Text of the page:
There are oceans and then there are oceans. Looking out over the Serengeti is like looking out over a calm green sea with nothing but the horizon to catch your eye.
After a night back in Nairobi at a campsite, we were off in "Pangani", our purpose built overland vehicle, for the Tanzanian border. The crossing went smoothly, and we all paid our usual $50 USD tax (disguised as a visa of course) to enter the country. As we drove southward we caught our first glimpses of beautiful Mt. Meru (Kilimanjaro's sister) in the distance. Eventually, we arrived in Arusha, our base for our Serengeti and Ngorongoro Crater safaris to come.
Arusha is a particularly important place at the moment as it is the site of the ongoing Rwandan Genocide trials. Anyone can go and observe the trials, so long as you submit your passport at the gate. We had wanted to go, but unfortunately, the schedule we were on and the preparations for the safari made it difficult to get from the campsite back into town for an afternoon. Luckily though, we met a French Canadian guy at the campsite we were staying at, and it turned out that he was just visiting his father in Tanzania for a couple of weeks. His dad turned out to be the lead defence lawyer at the trials. A French Canadian himself. Can you imagine that job? I'm not sure what the context and the structure of the trials are, but they have been going on for years and are scheduled to go until at least 2008, but what kind of defence would you present in this case? I'm sure it's purely mechanical.
I found it interesting though that Canadians were involved at this point as well. Everyone will remember the debacle associated with General Romeo D'Allaire's efforts in Rwanda, and the Genocide is now documented in a somewhat Hollywood style fashion in a movie called "Hotel Rwanda", bits and pieces of which I have seen. In any case, we were not far away, and it was too bad that we couldn't go for a few hours, just to see what it was like.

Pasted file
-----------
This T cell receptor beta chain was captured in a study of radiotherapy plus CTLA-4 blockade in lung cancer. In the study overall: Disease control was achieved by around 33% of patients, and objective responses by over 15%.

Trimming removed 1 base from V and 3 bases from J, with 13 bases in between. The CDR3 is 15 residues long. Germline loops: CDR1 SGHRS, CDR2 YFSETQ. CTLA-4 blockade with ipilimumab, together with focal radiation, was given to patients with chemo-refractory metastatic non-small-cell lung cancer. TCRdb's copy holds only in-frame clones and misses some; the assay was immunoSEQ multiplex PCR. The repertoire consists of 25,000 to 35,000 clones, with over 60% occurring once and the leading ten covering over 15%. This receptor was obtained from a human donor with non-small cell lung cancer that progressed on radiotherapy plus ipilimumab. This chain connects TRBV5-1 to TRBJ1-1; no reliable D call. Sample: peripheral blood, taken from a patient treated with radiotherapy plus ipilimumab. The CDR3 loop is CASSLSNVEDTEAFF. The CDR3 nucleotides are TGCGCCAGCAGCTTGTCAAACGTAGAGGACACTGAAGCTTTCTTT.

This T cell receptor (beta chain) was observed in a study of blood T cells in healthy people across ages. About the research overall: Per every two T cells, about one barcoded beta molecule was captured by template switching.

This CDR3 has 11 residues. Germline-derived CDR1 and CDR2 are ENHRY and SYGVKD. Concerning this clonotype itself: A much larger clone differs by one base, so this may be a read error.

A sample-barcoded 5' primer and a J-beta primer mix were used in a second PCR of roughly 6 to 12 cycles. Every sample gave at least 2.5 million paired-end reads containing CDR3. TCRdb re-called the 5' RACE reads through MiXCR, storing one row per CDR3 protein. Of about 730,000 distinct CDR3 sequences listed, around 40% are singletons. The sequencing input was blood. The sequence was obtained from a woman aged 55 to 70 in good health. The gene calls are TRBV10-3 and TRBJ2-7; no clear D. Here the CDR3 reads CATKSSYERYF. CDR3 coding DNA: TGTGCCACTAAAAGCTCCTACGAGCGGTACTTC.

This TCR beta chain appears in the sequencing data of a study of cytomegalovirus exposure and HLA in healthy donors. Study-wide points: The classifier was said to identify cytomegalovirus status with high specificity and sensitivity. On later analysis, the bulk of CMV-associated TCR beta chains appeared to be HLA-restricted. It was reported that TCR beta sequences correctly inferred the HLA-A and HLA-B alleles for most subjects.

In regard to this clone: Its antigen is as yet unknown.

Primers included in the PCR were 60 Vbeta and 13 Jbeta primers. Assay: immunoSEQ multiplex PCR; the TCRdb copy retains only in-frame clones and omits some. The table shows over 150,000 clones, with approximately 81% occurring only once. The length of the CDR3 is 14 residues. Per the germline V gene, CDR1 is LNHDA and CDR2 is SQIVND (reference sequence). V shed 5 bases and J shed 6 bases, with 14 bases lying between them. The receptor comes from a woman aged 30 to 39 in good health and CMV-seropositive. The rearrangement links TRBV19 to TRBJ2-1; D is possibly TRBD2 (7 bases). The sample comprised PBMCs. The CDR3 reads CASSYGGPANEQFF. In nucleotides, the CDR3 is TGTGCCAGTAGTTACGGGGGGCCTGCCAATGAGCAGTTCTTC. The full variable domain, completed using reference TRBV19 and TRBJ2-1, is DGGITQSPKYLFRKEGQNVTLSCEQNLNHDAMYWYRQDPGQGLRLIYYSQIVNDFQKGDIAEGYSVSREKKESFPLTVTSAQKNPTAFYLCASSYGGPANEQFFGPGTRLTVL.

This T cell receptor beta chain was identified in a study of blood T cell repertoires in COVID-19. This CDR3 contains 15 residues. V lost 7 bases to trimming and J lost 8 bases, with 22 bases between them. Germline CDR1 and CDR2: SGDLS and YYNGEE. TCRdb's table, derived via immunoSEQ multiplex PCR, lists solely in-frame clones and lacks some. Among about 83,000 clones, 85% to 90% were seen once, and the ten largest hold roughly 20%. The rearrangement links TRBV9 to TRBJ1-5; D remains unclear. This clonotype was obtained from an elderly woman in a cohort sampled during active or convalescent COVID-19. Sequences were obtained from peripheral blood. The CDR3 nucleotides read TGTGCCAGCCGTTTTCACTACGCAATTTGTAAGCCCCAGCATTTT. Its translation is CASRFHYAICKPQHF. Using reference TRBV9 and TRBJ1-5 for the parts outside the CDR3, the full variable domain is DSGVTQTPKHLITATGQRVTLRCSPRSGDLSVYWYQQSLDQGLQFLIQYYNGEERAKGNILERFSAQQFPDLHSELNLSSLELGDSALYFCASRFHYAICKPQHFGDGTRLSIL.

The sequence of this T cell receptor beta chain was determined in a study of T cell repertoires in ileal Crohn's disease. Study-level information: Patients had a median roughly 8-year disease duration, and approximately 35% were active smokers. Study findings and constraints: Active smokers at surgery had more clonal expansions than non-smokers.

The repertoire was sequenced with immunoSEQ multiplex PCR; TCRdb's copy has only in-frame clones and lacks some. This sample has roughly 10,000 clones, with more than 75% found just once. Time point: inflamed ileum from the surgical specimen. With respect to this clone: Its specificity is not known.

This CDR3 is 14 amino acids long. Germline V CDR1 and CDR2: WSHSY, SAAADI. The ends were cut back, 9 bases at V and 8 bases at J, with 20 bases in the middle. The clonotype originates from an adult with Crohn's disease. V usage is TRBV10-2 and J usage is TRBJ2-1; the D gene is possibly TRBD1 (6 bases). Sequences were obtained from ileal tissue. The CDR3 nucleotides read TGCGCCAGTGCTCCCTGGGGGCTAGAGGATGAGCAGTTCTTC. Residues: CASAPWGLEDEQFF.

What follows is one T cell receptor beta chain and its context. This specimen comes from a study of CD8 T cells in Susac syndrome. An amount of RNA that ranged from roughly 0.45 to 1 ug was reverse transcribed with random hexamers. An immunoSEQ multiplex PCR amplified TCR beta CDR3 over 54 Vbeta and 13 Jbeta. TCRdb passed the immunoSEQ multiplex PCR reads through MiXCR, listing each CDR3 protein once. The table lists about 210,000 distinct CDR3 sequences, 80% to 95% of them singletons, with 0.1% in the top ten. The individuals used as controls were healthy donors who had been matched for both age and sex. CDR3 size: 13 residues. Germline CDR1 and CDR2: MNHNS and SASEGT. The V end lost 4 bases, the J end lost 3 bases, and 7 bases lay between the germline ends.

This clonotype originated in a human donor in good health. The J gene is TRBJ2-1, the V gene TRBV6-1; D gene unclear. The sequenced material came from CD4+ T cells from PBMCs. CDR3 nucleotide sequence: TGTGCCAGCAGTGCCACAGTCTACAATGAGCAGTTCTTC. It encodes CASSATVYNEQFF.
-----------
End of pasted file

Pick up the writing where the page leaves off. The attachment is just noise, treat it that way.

After visiting the small snake park near our campsite where they had baby crocodiles and turtles and things, we were off for three days to the Serengeti and the Ngorongoro. Even thought the parks are not that geographically far apart, the Serengeti and the Masai Mara are quite different. Back in the Masai, we actually stood right on a border marker between the two parks, and indeed, the two countries. The Serengeti is endlessly flat, with grass of varying height depending on the time of year. This is in contrast with the Masai which is more undulating. Every year, over 1.5 million animals (mainly zebra and wildebeest) follow a migratory route that leads them up into the Masai and back down again into the Serengeti following the rains and the associated food. We were told that over 40,000 animals die every year in the migration as a result of killing by predators such as lion, cheetah, and leopard. An amazing movement of animals, and one of the last remaining such migrations on the planet.
As we drove out into the plains, at first the animals seemed much farther apart, which is true, because there is simply more space. But that is not to say that there were not some very large herds. Here, we also began to see thousands upon thousands of zebra and wildebeest, often together. These two animals have a sort of pact, one having a good sense of smell, and the other having keen eyesight. Working together, they increase their respective chances of survival under attack. All of the other beasts were strongly represented as well including giraffe, elephant, lion, cheetah, and all the small guys as well including hyena, warthog, ostrich, and even jackal. There was even a little rat like thing at the visitor's centre in the park whose closest genetic relative is an elephant if you can believe it. And it's only the size of your forearm. Weird!